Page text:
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Dustin Moskovitz discusses Asana’s first trading day

‘Ultimately it’s just one step in a much longer journey towards fulfilling our mission’


Image Credits: Asana

It’s a big day for Asana, the work management tool that debuted on the NYSE this morning in a direct listing. Founded back in 2009 by Dustin Moskovitz and Justin Rosenstein, the company has assiduously grown over the years, taking in about $213 million in venture capital the past decade and reaching almost $100 million in subscription revenue for the first six months of 2020.

TechCrunch sat down this afternoon with CEO Moskovitz and Asana’s head of product Alex Hood at the tail end of the company’s first trading day to talk about its early success, its future and how it feels to go public in a direct listing.

This Q&A has been edited and condensed for clarity.

TechCrunch: Tell me how you’re feeling today — it’s been 10, 11 years since the company’s founding, what are your emotions on this first day?

Dustin Moskovitz: It’s been an exciting morning, but ultimately it’s just one step in a much longer journey towards fulfilling our mission and so, you know, we’re definitely pausing to celebrate but also looking ahead to what comes next because there’s going to be a lot more stuff to come after this.

What’s next?

Alex Hood: We really just feel like we’re getting started. The way that a billion and a quarter information workers work together really hasn’t changed all that much in the last 25 years — it’s really kind of based on the Microsoft Office suite form factor. We think that there’s a collaboration piece that really helps teams know who’s doing what by when and reduce the back and forth required to get work done.

You decided to pursue a direct listing instead of a traditional IPO. Why that decision, and how do you think the process went?

Moskovitz: There were really three key reasons that went into it. The first is we didn’t need to raise any new primary capital [which] allowed us to avoid unnecessary dilution. And then we also like the efficient pricing mechanism that comes with direct listings. And then finally, we like the level playing field you get between shareholders and employees — there’s no lockup, and I felt that was just more fair and democratic.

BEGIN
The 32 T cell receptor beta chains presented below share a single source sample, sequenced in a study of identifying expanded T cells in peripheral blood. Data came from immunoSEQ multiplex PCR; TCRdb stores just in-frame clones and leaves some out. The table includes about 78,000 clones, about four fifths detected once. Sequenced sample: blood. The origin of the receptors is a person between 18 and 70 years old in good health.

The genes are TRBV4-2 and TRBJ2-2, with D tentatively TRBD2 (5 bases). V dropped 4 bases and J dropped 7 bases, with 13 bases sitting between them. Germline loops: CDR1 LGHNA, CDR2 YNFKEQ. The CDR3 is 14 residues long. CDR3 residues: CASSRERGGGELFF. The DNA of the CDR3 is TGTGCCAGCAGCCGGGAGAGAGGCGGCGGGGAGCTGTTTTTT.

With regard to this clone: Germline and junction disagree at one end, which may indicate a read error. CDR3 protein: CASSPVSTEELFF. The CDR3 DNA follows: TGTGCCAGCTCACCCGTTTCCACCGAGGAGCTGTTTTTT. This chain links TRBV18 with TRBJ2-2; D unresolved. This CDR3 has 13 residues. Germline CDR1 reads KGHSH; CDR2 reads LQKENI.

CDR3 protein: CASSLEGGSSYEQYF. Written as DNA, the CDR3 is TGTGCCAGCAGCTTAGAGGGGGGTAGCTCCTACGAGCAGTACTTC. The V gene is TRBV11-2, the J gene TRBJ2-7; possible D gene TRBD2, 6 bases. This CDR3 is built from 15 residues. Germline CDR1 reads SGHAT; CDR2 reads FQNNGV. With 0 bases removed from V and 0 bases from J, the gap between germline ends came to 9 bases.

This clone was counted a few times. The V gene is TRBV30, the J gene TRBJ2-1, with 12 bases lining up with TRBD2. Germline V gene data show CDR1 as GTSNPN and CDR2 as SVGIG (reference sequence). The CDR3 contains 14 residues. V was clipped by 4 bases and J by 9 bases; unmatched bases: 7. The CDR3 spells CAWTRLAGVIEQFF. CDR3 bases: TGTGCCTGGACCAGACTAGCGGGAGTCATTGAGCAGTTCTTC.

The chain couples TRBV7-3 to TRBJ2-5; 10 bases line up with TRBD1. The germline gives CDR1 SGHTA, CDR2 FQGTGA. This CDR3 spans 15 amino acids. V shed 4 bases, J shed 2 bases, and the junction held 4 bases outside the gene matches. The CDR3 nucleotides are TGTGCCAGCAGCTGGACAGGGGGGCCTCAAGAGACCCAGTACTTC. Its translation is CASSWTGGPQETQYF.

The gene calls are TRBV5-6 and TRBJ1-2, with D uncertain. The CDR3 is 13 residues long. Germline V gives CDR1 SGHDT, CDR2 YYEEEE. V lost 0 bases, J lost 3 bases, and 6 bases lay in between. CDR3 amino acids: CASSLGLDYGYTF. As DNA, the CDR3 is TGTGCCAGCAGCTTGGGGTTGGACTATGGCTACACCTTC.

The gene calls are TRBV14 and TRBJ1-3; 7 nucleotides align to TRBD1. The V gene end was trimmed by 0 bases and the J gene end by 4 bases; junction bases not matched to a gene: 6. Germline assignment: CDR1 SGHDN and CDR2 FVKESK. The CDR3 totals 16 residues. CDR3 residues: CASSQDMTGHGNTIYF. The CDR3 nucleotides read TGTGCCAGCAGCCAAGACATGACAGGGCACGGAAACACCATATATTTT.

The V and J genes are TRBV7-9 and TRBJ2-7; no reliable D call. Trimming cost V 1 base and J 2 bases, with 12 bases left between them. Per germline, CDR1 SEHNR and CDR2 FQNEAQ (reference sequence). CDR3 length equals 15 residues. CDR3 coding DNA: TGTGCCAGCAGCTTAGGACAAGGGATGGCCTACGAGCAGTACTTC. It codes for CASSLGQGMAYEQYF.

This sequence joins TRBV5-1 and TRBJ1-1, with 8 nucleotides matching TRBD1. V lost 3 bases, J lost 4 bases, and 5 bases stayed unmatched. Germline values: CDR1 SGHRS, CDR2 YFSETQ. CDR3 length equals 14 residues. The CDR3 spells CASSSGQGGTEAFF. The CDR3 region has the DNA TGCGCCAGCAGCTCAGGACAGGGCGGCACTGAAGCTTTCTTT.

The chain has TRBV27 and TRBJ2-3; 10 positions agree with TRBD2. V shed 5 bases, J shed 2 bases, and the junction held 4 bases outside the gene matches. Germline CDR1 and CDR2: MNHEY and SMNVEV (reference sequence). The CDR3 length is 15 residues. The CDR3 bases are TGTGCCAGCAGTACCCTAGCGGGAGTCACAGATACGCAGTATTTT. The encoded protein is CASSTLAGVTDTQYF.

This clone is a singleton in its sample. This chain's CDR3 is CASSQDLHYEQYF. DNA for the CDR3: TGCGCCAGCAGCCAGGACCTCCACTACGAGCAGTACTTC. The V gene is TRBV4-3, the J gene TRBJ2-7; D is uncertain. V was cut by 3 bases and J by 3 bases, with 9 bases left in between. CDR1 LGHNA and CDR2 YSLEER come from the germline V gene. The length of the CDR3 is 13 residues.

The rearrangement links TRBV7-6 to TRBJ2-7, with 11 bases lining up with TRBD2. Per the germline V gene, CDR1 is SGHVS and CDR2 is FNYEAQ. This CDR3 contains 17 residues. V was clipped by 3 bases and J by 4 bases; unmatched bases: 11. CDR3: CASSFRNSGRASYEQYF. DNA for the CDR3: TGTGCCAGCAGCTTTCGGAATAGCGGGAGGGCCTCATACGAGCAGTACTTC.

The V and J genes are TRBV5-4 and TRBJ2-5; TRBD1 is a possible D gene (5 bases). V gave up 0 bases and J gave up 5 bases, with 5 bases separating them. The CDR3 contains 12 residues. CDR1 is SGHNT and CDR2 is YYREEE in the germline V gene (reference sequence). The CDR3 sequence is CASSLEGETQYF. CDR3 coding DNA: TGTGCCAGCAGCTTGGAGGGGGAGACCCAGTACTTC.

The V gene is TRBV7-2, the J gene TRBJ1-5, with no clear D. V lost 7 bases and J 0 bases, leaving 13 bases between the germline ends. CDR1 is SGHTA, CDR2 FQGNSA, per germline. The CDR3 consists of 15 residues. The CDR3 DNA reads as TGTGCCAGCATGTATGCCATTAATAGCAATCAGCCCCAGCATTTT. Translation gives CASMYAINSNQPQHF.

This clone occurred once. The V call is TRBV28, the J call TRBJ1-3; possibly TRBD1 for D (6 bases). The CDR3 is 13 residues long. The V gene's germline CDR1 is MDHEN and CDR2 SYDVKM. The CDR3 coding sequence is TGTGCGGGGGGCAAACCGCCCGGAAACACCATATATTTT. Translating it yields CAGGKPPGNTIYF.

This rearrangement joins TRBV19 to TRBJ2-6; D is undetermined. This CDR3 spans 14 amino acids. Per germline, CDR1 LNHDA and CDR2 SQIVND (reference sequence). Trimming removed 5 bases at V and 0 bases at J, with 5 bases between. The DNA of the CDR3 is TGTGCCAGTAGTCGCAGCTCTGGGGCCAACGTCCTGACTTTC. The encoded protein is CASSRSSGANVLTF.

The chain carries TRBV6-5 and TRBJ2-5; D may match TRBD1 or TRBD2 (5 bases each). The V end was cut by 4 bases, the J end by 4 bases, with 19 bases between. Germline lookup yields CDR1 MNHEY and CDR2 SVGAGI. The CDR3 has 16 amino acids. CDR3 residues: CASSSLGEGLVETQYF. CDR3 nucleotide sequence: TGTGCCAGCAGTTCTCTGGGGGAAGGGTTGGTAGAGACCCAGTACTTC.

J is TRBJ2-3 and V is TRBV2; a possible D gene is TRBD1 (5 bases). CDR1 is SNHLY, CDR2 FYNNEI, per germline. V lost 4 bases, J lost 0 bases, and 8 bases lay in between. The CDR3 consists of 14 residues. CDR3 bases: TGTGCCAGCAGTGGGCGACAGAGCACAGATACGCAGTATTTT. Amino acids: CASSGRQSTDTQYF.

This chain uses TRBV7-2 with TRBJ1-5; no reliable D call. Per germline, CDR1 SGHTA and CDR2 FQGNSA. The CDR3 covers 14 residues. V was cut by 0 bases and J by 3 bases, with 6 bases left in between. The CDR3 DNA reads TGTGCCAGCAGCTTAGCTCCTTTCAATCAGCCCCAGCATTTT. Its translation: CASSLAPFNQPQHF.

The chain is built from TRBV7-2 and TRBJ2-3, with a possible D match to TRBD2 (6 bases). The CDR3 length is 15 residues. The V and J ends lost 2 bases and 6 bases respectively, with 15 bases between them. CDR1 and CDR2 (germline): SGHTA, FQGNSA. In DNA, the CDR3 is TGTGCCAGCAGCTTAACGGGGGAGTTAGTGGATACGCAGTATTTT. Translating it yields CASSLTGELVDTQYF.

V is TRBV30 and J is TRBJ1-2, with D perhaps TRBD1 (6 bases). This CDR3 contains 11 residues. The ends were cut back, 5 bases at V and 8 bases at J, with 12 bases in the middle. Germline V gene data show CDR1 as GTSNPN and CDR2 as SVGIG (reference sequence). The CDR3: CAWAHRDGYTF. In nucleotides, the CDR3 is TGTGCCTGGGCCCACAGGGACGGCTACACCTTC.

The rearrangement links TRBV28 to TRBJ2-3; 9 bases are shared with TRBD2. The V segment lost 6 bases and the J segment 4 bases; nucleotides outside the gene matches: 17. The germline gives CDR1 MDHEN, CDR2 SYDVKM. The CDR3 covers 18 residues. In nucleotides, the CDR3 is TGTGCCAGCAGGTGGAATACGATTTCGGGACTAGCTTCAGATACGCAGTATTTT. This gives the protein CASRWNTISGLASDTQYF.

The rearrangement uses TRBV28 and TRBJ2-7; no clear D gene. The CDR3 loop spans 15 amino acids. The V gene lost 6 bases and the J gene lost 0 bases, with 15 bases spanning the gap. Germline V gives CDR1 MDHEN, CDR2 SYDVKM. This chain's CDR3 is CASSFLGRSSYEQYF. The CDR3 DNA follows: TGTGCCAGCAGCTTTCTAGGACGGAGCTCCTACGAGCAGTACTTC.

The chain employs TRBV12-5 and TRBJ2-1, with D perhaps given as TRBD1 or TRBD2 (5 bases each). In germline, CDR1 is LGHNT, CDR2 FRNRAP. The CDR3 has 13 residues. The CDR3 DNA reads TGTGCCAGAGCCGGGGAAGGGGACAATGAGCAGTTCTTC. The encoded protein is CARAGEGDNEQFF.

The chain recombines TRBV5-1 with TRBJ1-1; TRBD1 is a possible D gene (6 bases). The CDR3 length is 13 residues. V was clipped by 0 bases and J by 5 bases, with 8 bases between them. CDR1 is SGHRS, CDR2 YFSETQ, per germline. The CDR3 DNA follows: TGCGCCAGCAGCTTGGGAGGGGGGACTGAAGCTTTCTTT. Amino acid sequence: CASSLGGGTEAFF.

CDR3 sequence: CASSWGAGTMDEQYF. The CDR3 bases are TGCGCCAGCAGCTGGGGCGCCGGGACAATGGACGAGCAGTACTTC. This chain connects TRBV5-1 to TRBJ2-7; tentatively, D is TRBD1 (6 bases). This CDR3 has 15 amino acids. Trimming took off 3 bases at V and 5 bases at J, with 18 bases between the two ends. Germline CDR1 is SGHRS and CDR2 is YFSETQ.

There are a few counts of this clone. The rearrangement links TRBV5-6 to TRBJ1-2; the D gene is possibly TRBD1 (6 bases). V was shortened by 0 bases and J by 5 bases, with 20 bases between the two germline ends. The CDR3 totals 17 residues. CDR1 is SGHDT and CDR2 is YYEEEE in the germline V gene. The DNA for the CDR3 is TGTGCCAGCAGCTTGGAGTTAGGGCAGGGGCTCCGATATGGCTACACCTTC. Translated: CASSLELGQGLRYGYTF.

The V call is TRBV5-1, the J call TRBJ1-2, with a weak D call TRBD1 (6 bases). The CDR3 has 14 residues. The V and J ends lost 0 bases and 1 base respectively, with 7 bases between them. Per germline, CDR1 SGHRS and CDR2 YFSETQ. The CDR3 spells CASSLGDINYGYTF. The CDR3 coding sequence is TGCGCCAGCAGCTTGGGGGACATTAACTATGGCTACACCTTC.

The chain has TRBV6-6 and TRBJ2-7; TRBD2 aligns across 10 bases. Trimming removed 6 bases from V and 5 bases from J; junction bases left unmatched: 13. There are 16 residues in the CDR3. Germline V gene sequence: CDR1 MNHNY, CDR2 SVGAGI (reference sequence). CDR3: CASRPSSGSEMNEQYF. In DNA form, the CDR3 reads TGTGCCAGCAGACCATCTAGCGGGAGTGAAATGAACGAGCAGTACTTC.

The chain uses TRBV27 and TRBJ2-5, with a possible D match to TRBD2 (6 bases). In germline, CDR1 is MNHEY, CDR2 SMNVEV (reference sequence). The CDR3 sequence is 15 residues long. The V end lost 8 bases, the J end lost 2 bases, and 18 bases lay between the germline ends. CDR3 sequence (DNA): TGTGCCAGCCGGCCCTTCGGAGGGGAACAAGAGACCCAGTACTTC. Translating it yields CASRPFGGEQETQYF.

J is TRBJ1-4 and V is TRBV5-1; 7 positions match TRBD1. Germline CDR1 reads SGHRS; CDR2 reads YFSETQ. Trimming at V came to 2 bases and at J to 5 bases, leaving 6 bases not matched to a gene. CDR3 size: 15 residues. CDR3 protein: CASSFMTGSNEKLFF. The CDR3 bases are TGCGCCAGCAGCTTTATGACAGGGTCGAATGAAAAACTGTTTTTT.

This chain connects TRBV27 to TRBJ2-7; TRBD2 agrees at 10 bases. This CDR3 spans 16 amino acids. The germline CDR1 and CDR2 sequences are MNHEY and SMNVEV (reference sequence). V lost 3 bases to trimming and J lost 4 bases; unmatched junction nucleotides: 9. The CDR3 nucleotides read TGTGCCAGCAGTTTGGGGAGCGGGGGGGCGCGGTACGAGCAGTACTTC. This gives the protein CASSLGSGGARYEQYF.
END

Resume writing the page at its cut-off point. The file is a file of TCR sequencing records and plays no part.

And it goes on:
I think it went pretty well — we were able to tell our story and we felt like this morning went really smoothly. This is just one trading day, so I don’t have a lot of deals or anything to compare it to but there’s going to be a lot more trading days in our future and I feel like this is a good start to that journey.

What’s your advice to founders on maintaining ownership of their companies? [Dustin Moskovitz owns roughly 36% of Asana — a far higher number than is typical in the Valley for tech founders in IPOs.] 

Moskovitz: My ownership is a combination of my founder shares and my investor shares. So my founder shares I think is a much more sort of normal allocation. And then I’m just unique and also have a lot of pre-existing capital that I was able to bring to the table as an investor.

Asana up 37% and Palantir up 50% as both direct listings hit the public markets

What does the next 18-24 months look like for Asana?

Hood: Over the next 18 to 24 months, we’re really hoping to deliver on our vision, [which] is to become the navigation system for organizations. What that looks like for individuals is to be able to block out the distractions and be able to focus on the most important thing — to stay in flow state. For teams, it is to use intelligence in Asana to be able to be on the same page, have really clean handoff, have less drama about the work and have less back and forth, have a shared brain around how things are going on a project.

For organizations, when everyone knows that the thing that they’re working on ladders up to something greater, and when teams have less back and forth and drama to get the work done — particularly working at home — organizations are more engaged. Those are the three types of folks, those are the three big benefits that our product roadmap lines up to.

I’m curious about international expansion — what are the priority areas for Asana outside of the United States?

Moskovitz: We already have 40% of revenue coming from outside North America. We have more than 100 Asanas that work in our international offices. And a lot of that has been following the energy where we’ve seen a lot of organic excitement about the category of the product, and we’ve sort of leaned into that by putting people into the local market and translating the product into the right languages, translating our help and our marketing material, and having local events. We’ll definitely keep pressing on the gas there where we see energy from those markets.

What is the piece that is most underestimated about Asana and/or misunderstood that you think people should understand better?

Moskovitz: I think if you talk to our customers you really run into quite a lot that are just extremely passionate about the product, and just say that it’s changed the way they work and made them feel more connected to their teams, and helped save them from some of the drudgery that comes with the “work about work.”

Maybe the most common misunderstanding is “Do you compete with Slack?” And in fact, Slack is one of the customer testimonials in the Investor Day because they’re a big customer of ours, and we also use their product very heavily. So we really think of them as a partner.

Any final thoughts before we finish up here?

Moskovitz: Achieving clarity is difficult even in normal circumstances and it’s especially difficult in times like these, so we really feel like we’re well suited to the moment, and we’re excited to keep delivering value for our customers.

As losses expand, Asana is confident it has the ticket for a successful public listing

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